Since our leader has forbidden us to use our flashlights, I can’t see, except as vague shadows, the people ahead of me marching in single file, and can’t tell, in this group of strangers, if anyone else but me is veering crazily through the dunes like a drunk. I only know it’s hard work picking each leg up only to sink knee-deep in sand, and that several times, I have bumped into the person in front of me, and more times than I care to admit, have lost my balance and grabbed hold of that person’s arm or whatever, which is embarrassing since I have no idea, apart from his being male--his hairy arm was the giveaway--who this person is, and can only imagine that he thinks I’m a klutz. Perhaps the person behind me, who is not someone I’ve bumped into or grabbed hold of, is more inclined to be friendly for that reason, though he doesn’t speak more than a few words of my language, which forces me to listen extra hard when he tells me in the language of this country, which is neither my language nor his language, though his language is closer than mine to the one spoken here, that he is a graphic designer, and like me, on vacation in this country, which causes me, because I am listening so hard, to bump into and grab hold of the person in front of me even more than before. Nevertheless, I’m having a better time now that I’m talking to this man named Tisciano, who lives in Ravenna.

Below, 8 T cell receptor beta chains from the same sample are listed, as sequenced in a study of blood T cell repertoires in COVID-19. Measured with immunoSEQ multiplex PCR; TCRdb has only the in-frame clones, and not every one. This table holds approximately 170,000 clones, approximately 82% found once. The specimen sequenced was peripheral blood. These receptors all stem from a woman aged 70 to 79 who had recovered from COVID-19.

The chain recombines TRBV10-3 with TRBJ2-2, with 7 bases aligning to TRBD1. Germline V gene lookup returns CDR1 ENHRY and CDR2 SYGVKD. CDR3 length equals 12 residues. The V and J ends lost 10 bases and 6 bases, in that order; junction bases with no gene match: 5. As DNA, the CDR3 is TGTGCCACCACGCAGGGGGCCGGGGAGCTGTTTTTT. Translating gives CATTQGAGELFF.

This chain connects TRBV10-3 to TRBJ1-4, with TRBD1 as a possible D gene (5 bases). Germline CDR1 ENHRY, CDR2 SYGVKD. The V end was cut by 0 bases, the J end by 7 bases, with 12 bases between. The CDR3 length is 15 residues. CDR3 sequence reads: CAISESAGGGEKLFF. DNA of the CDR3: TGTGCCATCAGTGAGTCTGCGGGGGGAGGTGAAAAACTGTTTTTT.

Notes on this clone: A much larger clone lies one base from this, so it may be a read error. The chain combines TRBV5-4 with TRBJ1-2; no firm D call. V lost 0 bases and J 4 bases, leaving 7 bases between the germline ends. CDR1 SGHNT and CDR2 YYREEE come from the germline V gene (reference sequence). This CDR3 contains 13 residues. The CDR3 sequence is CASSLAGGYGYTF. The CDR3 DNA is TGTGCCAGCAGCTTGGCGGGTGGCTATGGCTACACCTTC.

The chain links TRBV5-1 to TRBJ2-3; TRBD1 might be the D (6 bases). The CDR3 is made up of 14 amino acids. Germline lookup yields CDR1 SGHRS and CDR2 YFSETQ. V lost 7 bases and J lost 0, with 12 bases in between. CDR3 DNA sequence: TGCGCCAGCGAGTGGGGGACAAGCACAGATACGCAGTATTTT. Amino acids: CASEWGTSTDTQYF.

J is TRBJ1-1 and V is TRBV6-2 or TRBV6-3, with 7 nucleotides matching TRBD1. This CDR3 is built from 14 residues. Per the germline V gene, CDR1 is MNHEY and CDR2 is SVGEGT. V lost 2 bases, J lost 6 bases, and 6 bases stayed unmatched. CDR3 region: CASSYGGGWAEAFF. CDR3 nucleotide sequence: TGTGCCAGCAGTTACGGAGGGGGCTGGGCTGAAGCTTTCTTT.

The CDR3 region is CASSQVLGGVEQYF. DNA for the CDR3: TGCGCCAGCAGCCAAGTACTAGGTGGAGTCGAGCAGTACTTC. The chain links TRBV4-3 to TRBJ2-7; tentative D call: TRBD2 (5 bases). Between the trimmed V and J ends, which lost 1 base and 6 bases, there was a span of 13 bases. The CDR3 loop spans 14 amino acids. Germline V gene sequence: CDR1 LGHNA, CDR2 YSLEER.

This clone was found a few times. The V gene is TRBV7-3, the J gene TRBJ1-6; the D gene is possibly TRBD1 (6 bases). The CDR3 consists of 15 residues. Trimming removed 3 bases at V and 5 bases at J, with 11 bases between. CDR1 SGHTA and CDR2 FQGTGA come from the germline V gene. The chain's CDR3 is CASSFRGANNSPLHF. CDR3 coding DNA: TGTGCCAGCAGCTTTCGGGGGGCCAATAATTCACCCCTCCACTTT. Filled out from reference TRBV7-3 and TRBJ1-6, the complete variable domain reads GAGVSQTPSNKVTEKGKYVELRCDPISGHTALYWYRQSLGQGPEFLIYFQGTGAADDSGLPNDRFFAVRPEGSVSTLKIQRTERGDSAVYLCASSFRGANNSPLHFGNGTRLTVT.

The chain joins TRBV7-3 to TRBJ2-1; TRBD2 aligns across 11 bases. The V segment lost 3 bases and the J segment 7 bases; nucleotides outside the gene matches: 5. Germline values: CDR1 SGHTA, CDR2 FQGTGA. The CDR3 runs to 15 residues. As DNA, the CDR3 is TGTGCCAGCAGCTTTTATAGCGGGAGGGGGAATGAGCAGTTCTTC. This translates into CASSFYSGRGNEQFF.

With all this talking, or trying to talk, and trying to understand, I hardly notice when we are past the dunes and walking on level sand until our leader tells us to stop. I haven’t mentioned that our leader, whose manner is too dictatorial for my taste, doesn’t speak my language either, which is why Tisciano repeats slowly for me what she says, otherwise I might not understand that we are going to wait here to see one of the giant turtles come ashore and lay her eggs. At this point, Tisciano and I lie down on the sand which is damp. I don’t know how many of the others are doing the same thing since I only see them as shadows though now that my eyes are accustomed to the darkness I see more than before, and notice for the first time since our group assembled in the pagoda on the beach, the luminous foam from the waves rolling in. Between looking at the sea and talking, or trying to talk to Tisciano, who says, for example, the word “hat” when his flies off and lands on my chest, I have almost forgotten about the turtles when our leader, turning on a red-ultraviolet light, whispers that it’s time. We follow her inland, our backs to the sea until she stops, and we fan out around her and the red beam of light which, looking eerie and pornographic in the darkness, reveals a sight more embarrassing to me than say, two guys in the group suddenly having sex with one of the girls. We see the creature from the rear, slowly and silently releasing each egg from the opening between her legs into the hole she has dug in the sand, a sight that is so intimate I am thinking to myself that I have never seen anything this intimate, though perhaps if I had had a child, which I never wanted to have in all the years when I could have had one, I might not find this sight which was at first so embarrassing, so amazing, but since I haven’t had a child and am astonished by the intimacy of the scene I am witnessing, I wish I knew the words in my language, or in the language of this country, or in any language, to convey how I feel to Tisciano or to any other human being.